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Adlai Stevenson served as governor of Illinois from 1949 until 1953. During his term, he fought to rid local government, government services and law enforcement of all corrupt practices. In the thick of the so-called “Red Scare,” Stevenson vetoed a bill that would have “made it a felony to belong to any subversive group”, and would have required “a loyalty oath of public employees and candidates for office.” Stevenson found the wording and sentiment of the bill preposterous, noting: “Does anyone seriously think that a real traitor will hesitate to sign a loyalty oath?” He was a vocal critic of the Communist-hunting tactics of Senator Joseph McCarthy, labeling McCarthy’s idea of patriotism as “a disgrace”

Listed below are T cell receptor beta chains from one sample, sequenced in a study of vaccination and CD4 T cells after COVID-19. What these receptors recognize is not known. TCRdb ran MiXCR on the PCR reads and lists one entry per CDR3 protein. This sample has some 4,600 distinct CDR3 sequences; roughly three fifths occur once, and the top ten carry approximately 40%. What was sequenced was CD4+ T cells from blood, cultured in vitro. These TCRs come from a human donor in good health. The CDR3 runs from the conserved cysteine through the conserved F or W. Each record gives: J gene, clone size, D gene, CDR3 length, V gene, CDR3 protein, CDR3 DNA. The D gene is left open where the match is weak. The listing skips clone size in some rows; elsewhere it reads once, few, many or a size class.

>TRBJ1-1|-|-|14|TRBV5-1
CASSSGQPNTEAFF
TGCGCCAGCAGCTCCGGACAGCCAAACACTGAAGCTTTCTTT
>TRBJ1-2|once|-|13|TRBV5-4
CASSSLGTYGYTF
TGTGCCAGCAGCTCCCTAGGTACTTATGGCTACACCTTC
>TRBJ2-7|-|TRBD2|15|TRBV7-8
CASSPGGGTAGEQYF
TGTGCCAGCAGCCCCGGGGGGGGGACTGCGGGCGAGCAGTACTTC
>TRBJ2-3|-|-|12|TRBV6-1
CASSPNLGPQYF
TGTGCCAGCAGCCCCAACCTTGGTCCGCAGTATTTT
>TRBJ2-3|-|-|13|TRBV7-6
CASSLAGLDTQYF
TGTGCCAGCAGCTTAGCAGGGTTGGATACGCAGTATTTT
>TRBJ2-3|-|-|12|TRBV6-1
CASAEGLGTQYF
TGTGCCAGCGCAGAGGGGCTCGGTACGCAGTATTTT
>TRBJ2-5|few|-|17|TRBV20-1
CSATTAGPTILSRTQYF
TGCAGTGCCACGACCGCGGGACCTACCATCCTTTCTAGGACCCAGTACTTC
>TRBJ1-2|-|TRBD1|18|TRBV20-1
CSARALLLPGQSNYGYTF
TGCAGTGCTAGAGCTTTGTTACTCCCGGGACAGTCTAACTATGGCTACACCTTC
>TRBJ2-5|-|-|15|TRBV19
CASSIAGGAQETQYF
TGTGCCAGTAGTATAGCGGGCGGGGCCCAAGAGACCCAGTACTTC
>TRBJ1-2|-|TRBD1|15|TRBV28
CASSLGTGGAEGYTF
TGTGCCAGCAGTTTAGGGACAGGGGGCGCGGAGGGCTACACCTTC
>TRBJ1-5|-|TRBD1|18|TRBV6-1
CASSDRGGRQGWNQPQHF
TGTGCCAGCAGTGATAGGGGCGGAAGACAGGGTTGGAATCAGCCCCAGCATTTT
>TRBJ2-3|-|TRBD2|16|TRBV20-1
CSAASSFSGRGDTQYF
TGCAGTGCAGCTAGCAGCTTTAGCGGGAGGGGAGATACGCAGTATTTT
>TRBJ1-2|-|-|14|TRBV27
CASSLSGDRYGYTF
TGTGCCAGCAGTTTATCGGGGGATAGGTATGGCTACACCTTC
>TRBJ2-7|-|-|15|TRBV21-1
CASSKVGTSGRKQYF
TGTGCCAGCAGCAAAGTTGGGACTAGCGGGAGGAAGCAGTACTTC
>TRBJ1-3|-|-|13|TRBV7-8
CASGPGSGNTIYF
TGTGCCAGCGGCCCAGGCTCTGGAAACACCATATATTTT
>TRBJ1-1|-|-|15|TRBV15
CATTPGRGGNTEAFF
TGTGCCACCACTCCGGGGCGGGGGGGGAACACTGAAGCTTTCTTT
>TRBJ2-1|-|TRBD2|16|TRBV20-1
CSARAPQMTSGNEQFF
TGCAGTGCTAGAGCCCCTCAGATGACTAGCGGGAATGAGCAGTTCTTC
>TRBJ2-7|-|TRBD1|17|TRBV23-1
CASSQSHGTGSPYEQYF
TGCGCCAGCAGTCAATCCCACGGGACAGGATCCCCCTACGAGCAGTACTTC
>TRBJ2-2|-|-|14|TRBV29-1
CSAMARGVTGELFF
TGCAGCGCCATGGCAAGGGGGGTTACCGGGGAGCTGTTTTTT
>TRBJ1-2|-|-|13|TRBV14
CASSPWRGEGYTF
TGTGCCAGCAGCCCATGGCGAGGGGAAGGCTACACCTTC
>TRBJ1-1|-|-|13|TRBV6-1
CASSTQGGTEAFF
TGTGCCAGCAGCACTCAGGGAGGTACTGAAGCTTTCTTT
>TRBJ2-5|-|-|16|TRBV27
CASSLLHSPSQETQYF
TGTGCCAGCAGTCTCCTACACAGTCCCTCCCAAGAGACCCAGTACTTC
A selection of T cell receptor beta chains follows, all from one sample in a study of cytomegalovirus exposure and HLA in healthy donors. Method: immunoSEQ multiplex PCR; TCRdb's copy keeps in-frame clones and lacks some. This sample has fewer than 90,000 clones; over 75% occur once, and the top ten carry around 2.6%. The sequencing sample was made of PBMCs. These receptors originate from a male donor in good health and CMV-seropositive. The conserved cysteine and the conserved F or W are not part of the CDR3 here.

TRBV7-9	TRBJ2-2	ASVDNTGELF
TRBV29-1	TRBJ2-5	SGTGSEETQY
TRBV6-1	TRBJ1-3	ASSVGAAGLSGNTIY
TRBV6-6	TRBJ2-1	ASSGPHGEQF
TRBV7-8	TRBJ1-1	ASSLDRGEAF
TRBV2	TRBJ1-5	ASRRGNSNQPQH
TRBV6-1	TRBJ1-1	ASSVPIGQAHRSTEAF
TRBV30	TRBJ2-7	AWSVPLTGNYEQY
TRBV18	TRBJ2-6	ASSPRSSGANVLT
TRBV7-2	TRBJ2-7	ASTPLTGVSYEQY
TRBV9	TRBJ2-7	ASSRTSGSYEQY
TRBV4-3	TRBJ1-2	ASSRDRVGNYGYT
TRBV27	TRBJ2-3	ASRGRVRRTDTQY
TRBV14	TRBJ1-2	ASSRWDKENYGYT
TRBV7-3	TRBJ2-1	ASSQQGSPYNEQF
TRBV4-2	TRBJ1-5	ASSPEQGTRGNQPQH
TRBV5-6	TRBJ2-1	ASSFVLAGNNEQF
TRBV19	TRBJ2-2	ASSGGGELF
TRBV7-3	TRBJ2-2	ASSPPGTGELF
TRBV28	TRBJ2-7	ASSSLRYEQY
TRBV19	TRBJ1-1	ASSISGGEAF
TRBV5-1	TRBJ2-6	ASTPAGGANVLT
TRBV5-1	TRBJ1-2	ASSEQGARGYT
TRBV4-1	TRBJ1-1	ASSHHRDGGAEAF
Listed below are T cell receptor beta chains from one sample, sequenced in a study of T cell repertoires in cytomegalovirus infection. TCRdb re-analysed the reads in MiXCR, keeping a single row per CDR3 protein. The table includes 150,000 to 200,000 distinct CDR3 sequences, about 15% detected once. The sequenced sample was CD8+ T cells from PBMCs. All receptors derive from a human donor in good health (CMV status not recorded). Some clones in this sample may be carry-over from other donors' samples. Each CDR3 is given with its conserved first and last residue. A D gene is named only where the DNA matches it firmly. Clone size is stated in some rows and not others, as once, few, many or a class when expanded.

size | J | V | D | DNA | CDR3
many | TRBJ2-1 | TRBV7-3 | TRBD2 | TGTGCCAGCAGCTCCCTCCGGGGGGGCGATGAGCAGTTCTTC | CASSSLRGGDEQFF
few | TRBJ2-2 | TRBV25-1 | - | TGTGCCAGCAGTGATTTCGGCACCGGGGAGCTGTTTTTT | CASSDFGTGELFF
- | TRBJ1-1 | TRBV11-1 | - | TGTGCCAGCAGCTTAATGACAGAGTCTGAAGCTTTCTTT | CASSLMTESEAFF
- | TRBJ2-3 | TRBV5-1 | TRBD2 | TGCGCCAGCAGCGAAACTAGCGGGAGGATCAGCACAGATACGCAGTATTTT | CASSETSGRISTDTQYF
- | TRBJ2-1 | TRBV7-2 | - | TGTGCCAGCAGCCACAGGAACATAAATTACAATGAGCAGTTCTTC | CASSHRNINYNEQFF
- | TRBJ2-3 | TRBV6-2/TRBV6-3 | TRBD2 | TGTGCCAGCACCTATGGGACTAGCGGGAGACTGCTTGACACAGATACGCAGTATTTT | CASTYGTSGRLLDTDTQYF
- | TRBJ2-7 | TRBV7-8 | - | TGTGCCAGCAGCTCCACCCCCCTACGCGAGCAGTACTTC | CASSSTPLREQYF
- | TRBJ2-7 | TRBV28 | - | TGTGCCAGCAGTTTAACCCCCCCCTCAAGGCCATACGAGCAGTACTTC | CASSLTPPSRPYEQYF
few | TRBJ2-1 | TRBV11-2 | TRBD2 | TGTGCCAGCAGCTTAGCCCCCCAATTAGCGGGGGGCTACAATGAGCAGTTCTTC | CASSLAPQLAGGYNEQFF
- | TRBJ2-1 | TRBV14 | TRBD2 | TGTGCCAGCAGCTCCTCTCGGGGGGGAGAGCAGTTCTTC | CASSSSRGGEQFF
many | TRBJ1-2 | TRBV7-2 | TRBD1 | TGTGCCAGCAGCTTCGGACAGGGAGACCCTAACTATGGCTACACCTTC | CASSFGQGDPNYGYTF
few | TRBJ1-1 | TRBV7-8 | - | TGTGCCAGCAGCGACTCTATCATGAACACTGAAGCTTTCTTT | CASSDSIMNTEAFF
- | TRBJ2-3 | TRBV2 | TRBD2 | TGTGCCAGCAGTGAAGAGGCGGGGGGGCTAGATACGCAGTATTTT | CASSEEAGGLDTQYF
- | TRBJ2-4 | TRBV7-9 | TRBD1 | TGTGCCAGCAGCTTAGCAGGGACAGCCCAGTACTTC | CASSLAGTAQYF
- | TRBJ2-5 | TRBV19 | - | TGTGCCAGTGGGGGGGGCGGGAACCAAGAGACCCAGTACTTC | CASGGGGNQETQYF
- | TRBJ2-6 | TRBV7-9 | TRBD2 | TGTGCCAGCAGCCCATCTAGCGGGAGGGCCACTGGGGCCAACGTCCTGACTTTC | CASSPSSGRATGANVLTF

He ran for president twice and was defeated twice — both times by Dwight Eisenhower in landslide elections. He sought the Democratic nomination a third time in 1960, but the party went with John Kennedy instead. After Kennedy was elected, the new president appointed Adlai Stevenson as the United States Ambassador to the United Nations. Stevenson held the position until his sudden death in 1965.

Adlai Stevenson loved his country and knew the meaning of “patriotism” … something today’s politicians could use a lesson in.



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